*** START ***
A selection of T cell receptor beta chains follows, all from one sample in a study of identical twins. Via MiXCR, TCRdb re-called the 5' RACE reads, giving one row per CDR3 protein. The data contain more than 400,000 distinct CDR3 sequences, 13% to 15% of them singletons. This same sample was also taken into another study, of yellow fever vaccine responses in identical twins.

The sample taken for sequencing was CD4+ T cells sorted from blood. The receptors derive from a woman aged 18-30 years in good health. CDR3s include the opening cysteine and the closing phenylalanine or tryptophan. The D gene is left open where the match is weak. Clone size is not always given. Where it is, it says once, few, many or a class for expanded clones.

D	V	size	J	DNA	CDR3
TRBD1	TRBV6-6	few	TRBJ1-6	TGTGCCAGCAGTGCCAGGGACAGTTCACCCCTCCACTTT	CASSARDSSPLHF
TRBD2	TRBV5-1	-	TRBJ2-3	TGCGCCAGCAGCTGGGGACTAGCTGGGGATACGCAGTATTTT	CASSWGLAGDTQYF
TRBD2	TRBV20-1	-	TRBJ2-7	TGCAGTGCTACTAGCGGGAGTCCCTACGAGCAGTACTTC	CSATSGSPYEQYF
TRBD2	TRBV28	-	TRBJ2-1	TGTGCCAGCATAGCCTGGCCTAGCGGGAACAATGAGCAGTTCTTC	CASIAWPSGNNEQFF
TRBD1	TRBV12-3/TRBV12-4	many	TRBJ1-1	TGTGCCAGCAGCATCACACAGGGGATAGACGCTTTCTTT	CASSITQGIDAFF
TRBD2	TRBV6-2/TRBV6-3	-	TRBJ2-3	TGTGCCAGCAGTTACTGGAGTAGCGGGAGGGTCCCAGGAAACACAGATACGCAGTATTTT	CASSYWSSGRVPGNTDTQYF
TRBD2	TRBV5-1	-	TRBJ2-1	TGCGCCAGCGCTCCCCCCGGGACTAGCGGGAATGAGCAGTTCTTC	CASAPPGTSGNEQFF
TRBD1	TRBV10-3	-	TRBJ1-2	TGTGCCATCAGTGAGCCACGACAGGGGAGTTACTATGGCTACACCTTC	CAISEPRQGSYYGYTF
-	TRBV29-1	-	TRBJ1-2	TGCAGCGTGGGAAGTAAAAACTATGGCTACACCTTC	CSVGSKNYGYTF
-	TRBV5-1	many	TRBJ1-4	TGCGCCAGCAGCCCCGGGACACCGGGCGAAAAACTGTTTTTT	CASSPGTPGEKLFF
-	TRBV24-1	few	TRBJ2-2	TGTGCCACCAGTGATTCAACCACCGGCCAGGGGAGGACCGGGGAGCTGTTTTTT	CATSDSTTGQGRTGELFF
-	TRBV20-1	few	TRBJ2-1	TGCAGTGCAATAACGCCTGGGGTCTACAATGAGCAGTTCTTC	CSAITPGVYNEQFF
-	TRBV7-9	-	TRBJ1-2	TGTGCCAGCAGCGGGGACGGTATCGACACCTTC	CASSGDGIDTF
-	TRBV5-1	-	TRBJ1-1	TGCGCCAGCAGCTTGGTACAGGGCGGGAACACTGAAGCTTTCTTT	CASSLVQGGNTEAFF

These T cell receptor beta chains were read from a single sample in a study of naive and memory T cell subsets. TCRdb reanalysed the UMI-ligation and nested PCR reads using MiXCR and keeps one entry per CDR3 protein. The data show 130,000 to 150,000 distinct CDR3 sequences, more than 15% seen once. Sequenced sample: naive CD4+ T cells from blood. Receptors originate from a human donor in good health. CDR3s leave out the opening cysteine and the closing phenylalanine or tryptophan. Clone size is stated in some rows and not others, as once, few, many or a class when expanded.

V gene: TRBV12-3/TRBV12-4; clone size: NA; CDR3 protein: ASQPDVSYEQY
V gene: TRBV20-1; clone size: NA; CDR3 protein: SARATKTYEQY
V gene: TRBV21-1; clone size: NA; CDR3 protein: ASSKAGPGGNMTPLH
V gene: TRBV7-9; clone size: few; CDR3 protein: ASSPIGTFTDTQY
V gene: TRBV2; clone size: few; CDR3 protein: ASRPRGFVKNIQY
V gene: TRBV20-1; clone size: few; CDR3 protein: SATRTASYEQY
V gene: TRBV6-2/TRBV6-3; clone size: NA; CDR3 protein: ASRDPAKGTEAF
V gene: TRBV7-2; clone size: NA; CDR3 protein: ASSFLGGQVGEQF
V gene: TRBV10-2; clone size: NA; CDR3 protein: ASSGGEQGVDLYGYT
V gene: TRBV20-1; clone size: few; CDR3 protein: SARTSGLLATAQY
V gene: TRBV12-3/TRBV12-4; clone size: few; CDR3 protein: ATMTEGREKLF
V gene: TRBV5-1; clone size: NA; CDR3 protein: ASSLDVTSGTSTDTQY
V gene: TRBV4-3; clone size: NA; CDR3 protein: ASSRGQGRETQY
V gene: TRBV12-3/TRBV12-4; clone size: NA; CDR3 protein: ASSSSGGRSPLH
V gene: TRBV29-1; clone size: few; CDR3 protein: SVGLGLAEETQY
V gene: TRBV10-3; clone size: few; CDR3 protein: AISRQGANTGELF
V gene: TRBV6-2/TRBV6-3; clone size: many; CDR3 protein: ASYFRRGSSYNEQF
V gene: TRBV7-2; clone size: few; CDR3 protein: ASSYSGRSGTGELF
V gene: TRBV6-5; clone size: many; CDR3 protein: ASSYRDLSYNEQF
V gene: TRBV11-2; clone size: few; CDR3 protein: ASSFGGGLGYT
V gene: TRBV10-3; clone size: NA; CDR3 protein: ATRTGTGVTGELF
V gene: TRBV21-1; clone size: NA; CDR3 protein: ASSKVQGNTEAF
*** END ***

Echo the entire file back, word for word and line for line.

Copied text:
A selection of T cell receptor beta chains follows, all from one sample in a study of identical twins. Via MiXCR, TCRdb re-called the 5' RACE reads, giving one row per CDR3 protein. The data contain more than 400,000 distinct CDR3 sequences, 13% to 15% of them singletons. This same sample was also taken into another study, of yellow fever vaccine responses in identical twins.

The sample taken for sequencing was CD4+ T cells sorted from blood. The receptors derive from a woman aged 18-30 years in good health. CDR3s include the opening cysteine and the closing phenylalanine or tryptophan. The D gene is left open where the match is weak. Clone size is not always given. Where it is, it says once, few, many or a class for expanded clones.

D	V	size	J	DNA	CDR3
TRBD1	TRBV6-6	few	TRBJ1-6	TGTGCCAGCAGTGCCAGGGACAGTTCACCCCTCCACTTT	CASSARDSSPLHF
TRBD2	TRBV5-1	-	TRBJ2-3	TGCGCCAGCAGCTGGGGACTAGCTGGGGATACGCAGTATTTT	CASSWGLAGDTQYF
TRBD2	TRBV20-1	-	TRBJ2-7	TGCAGTGCTACTAGCGGGAGTCCCTACGAGCAGTACTTC	CSATSGSPYEQYF
TRBD2	TRBV28	-	TRBJ2-1	TGTGCCAGCATAGCCTGGCCTAGCGGGAACAATGAGCAGTTCTTC	CASIAWPSGNNEQFF
TRBD1	TRBV12-3/TRBV12-4	many	TRBJ1-1	TGTGCCAGCAGCATCACACAGGGGATAGACGCTTTCTTT	CASSITQGIDAFF
TRBD2	TRBV6-2/TRBV6-3	-	TRBJ2-3	TGTGCCAGCAGTTACTGGAGTAGCGGGAGGGTCCCAGGAAACACAGATACGCAGTATTTT	CASSYWSSGRVPGNTDTQYF
TRBD2	TRBV5-1	-	TRBJ2-1	TGCGCCAGCGCTCCCCCCGGGACTAGCGGGAATGAGCAGTTCTTC	CASAPPGTSGNEQFF
TRBD1	TRBV10-3	-	TRBJ1-2	TGTGCCATCAGTGAGCCACGACAGGGGAGTTACTATGGCTACACCTTC	CAISEPRQGSYYGYTF
-	TRBV29-1	-	TRBJ1-2	TGCAGCGTGGGAAGTAAAAACTATGGCTACACCTTC	CSVGSKNYGYTF
-	TRBV5-1	many	TRBJ1-4	TGCGCCAGCAGCCCCGGGACACCGGGCGAAAAACTGTTTTTT	CASSPGTPGEKLFF
-	TRBV24-1	few	TRBJ2-2	TGTGCCACCAGTGATTCAACCACCGGCCAGGGGAGGACCGGGGAGCTGTTTTTT	CATSDSTTGQGRTGELFF
-	TRBV20-1	few	TRBJ2-1	TGCAGTGCAATAACGCCTGGGGTCTACAATGAGCAGTTCTTC	CSAITPGVYNEQFF
-	TRBV7-9	-	TRBJ1-2	TGTGCCAGCAGCGGGGACGGTATCGACACCTTC	CASSGDGIDTF
-	TRBV5-1	-	TRBJ1-1	TGCGCCAGCAGCTTGGTACAGGGCGGGAACACTGAAGCTTTCTTT	CASSLVQGGNTEAFF

These T cell receptor beta chains were read from a single sample in a study of naive and memory T cell subsets. TCRdb reanalysed the UMI-ligation and nested PCR reads using MiXCR and keeps one entry per CDR3 protein. The data show 130,000 to 150,000 distinct CDR3 sequences, more than 15% seen once. Sequenced sample: naive CD4+ T cells from blood. Receptors originate from a human donor in good health. CDR3s leave out the opening cysteine and the closing phenylalanine or tryptophan. Clone size is stated in some rows and not others, as once, few, many or a class when expanded.

V gene: TRBV12-3/TRBV12-4; clone size: NA; CDR3 protein: ASQPDVSYEQY
V gene: TRBV20-1; clone size: NA; CDR3 protein: SARATKTYEQY
V gene: TRBV21-1; clone size: NA; CDR3 protein: ASSKAGPGGNMTPLH
V gene: TRBV7-9; clone size: few; CDR3 protein: ASSPIGTFTDTQY
V gene: TRBV2; clone size: few; CDR3 protein: ASRPRGFVKNIQY
V gene: TRBV20-1; clone size: few; CDR3 protein: SATRTASYEQY
V gene: TRBV6-2/TRBV6-3; clone size: NA; CDR3 protein: ASRDPAKGTEAF
V gene: TRBV7-2; clone size: NA; CDR3 protein: ASSFLGGQVGEQF
V gene: TRBV10-2; clone size: NA; CDR3 protein: ASSGGEQGVDLYGYT
V gene: TRBV20-1; clone size: few; CDR3 protein: SARTSGLLATAQY
V gene: TRBV12-3/TRBV12-4; clone size: few; CDR3 protein: ATMTEGREKLF
V gene: TRBV5-1; clone size: NA; CDR3 protein: ASSLDVTSGTSTDTQY
V gene: TRBV4-3; clone size: NA; CDR3 protein: ASSRGQGRETQY
V gene: TRBV12-3/TRBV12-4; clone size: NA; CDR3 protein: ASSSSGGRSPLH
V gene: TRBV29-1; clone size: few; CDR3 protein: SVGLGLAEETQY
V gene: TRBV10-3; clone size: few; CDR3 protein: AISRQGANTGELF
V gene: TRBV6-2/TRBV6-3; clone size: many; CDR3 protein: ASYFRRGSSYNEQF
V gene: TRBV7-2; clone size: few; CDR3 protein: ASSYSGRSGTGELF
V gene: TRBV6-5; clone size: many; CDR3 protein: ASSYRDLSYNEQF
V gene: TRBV11-2; clone size: few; CDR3 protein: ASSFGGGLGYT
V gene: TRBV10-3; clone size: NA; CDR3 protein: ATRTGTGVTGELF
V gene: TRBV21-1; clone size: NA; CDR3 protein: ASSKVQGNTEAF